Win Lose Die

Belleville racketeer Thomas Venezia goes out with a bang

Cueto formally announced his bid for St. Clair County State's Attorney in early 1995.

But by that time Thomas Venezia was in deep sand, and sinking fast.

On the morning of December 6, 1994, federal and state agents raided 27 east-side taverns, seizing 170 of B&H Vending's gambling machines. At B&H's Belleville offices, FBI and IRS agents confiscated office equipment along with $74,000 cash.

As federal prosecutors commenced compiling a ten-count indictment against him and six of his associates, Venezia set to work replacing his gambling machines. "If I [didn't] it would be like admitting guilt," he'd tell jurors at Amiel Cueto's trial.

Venezia also persuaded his wife to divorce him.

"I was basically what you would call a trusted soldier," Sandra Nations testified at Cueto's trial. "He didn't trust that Bobby [Erin Griffin] would have the same loyalty. He said that if by chance we would all be indicted...they would separate us...and the government would be able to get to her. ...[S]o he said that we needed to get a divorce, and he needed to marry her."

That February — three days after the divorce was finalized — Nations was on a plane to Nevada with Venezia and Griffin.

"He wanted to make the marriage as quick as possible, so he had me set up a plane reservation and hotel and everything for the three of us to go to Las Vegas for them to get married," Nations told jurors. For the ceremony, Griffin borrowed a veil from Nations — the same veil Nations had worn three years earlier when she married Venezia. Nations served as a witness at the ceremony and snapped photos. The trio spent the night at the Mirage: Nations and Venezia in one room, Griffin across the hall, alone. "From the beginning it was a sham," Nations testified.

On March 30, 1995, prosecutors unveiled a 70-page indictment of Thomas Venezia, Milan Venezia, Erin Griffin, Sandra Nations, Sylvester Jackson and two others associated with B&H Vending. The government sought forfeiture of millions of dollars in gambling profits, including Venezia's homes and businesses and other assets, right down to his 13 automobiles and the 170 gambling machines that had been seized in the December raid.

The trial unfolded over eleven weeks at the district courthouse in East St. Louis. Amid the proceedings, Cueto abandoned his bid for state's attorney and began publishing the East Side Review, a tabloid newspaper that called an assistant U.S. attorney a "strutting, bald-headed midget with severe psycho/sexual disorders." Alleged another article: "There may in fact be public officials who are fatter, or drunker, or even stupider than [the prosecutor], but nobody else fits all three adjectives 'fat, drunk and stupid,' better."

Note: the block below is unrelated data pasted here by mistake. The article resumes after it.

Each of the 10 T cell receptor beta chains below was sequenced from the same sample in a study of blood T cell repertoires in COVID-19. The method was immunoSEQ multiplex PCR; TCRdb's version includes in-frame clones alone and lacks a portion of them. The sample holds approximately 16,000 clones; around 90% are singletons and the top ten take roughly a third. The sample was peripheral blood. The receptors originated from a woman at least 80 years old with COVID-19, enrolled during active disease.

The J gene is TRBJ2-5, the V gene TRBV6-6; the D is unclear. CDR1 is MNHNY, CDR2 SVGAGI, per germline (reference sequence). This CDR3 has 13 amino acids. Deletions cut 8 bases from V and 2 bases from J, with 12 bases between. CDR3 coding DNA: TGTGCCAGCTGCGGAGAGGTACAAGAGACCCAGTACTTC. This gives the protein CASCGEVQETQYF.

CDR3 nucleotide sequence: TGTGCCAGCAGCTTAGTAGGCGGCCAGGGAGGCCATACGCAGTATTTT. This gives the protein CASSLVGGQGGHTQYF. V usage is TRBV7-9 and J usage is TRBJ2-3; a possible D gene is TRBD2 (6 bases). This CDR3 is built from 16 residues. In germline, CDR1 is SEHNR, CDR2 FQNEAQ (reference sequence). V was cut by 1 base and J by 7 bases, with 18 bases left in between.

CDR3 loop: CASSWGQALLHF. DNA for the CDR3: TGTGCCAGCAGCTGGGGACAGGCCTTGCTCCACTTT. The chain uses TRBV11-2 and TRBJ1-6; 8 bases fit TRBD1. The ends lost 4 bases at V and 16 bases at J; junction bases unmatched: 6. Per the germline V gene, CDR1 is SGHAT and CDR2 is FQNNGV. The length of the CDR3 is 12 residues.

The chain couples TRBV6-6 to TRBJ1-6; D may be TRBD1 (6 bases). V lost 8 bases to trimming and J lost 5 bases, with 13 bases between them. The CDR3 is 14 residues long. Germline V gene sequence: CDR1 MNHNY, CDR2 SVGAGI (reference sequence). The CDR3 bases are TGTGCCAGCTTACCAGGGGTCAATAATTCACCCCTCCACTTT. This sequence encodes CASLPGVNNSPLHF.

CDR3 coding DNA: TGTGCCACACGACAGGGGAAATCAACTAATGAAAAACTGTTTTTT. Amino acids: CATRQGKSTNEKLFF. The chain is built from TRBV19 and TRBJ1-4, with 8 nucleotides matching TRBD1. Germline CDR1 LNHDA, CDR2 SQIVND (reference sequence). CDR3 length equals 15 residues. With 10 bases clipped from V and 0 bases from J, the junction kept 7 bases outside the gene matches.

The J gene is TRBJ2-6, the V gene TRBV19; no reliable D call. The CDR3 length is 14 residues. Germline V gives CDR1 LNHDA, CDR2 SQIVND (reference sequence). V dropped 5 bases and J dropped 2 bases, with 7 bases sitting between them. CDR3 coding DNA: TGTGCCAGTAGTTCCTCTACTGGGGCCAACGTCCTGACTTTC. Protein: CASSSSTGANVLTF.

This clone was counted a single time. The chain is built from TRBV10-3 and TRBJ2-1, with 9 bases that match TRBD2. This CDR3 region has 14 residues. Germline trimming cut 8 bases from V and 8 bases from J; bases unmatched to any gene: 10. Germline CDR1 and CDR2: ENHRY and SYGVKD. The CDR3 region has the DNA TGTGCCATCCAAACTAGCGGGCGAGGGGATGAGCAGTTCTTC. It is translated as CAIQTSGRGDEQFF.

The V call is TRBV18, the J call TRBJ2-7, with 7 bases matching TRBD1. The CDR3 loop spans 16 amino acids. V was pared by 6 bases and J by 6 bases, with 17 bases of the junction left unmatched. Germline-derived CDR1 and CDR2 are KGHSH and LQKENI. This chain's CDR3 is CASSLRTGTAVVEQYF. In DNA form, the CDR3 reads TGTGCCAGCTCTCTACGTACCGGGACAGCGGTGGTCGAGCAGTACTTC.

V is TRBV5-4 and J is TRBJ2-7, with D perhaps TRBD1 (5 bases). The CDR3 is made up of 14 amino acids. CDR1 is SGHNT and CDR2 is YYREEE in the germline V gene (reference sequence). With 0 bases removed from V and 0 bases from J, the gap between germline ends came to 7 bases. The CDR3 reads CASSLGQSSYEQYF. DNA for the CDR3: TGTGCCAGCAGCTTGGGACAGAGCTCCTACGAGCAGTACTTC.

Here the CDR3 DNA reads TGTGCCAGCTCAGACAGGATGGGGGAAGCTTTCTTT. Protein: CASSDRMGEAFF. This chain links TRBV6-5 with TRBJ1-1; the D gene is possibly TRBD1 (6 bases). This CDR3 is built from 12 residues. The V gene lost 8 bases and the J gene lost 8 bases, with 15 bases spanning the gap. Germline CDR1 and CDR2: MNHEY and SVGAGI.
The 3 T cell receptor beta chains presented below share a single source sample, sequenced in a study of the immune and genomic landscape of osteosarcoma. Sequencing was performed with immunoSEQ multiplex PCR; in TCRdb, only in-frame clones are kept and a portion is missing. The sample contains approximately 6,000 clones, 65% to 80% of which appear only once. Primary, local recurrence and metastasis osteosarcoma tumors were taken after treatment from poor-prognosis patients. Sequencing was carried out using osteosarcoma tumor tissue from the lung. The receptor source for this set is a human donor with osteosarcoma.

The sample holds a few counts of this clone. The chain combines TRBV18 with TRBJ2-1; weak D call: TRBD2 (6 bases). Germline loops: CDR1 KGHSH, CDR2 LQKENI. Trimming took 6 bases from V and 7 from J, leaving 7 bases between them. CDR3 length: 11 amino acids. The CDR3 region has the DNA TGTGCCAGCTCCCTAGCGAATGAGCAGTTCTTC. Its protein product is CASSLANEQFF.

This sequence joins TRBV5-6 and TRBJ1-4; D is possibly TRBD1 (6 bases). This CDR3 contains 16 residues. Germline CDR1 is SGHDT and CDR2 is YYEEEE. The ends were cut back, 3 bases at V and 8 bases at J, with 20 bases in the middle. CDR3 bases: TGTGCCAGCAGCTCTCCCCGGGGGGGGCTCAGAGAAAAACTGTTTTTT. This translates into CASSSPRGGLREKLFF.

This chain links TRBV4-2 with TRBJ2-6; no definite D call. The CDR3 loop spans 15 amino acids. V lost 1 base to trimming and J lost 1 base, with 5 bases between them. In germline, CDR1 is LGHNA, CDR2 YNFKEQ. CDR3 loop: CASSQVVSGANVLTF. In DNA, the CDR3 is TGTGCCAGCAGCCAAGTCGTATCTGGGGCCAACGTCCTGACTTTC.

Milan Venezia pleaded guilty to racketeering and drug charges. In exchange for testifying against his father, he drew a 33-month sentence. After testifying at Cueto's trial, Nations was sentenced to three years' probation. Jackson got 37 months after pleading guilty to racketeering and extortion. The judge sentenced Griffin to four and a half years at a light-security facility.

In addition to his fifteen-year sentence, Venezia was ordered to pay more than $13 million in fines.

The ink had barely dried on the final paperwork when prosecutors brought a second indictment against Venezia, Cueto and Robert Romanik, charging the trio with obstruction of justice and conspiracy.

U.S. Congressman Jerry Costello was named as an "un-indicted co-conspirator."

To get his sentence reduced, Venezia testified against Cueto, whom he described as his "best friend." In that 1997 trial, Romanik pleaded guilty to lying 150 times to a grand jury and later served a brief prison sentence for bank fraud.

Found guilty on four counts, Amiel Cueto was sentenced to seven years in a federal penitentiary.


About nine o'clock on the morning of July 19, Golden Eagle manager Robert Staack would later tell authorities, he stopped by Venezia's house with a friend and former Venezia associate named Art Feole. He hadn't heard from Venezia in a while, Staack would tell police, and wanted to check on him. Concerned about possible foul play, Staack and Feole broke through a door into the kitchen, where they saw a woman's body on the floor.

Later that morning, the Andersons' eldest daughter, Stacey, was driving to work when she saw two police cars outside the house at 311 Mascoutah Avenue, where the family suspected Jennifer was living. She dialed her brother and told him to check it out.

Mounting his bike, fourteen-year-old Joshua Anderson pedaled three blocks to the house, where he spied a police officer carrying Jennifer's purse. Another policeman came over and instructed him to summon his family.

A home healthcare worker, Cynthia Anderson was with a client when Stacey phoned. "She told me: 'Mom, you need to come. Something bad has happened,'" Anderson recalls. "I thought: No."

Coaxing her car toward home, Anderson heard sirens. A helicopter whirred above. When Anderson turned onto Mascoutah Avenue, she saw the swarm of police, paramedics, bystanders and reporters.

Though she'd known about Venezia's racketeering conviction, Cynthia Anderson says she and her husband weren't aware of the extent of his criminal history. Whenever she saw the two of them together, Anderson says, Venezia had been sociable and polite.

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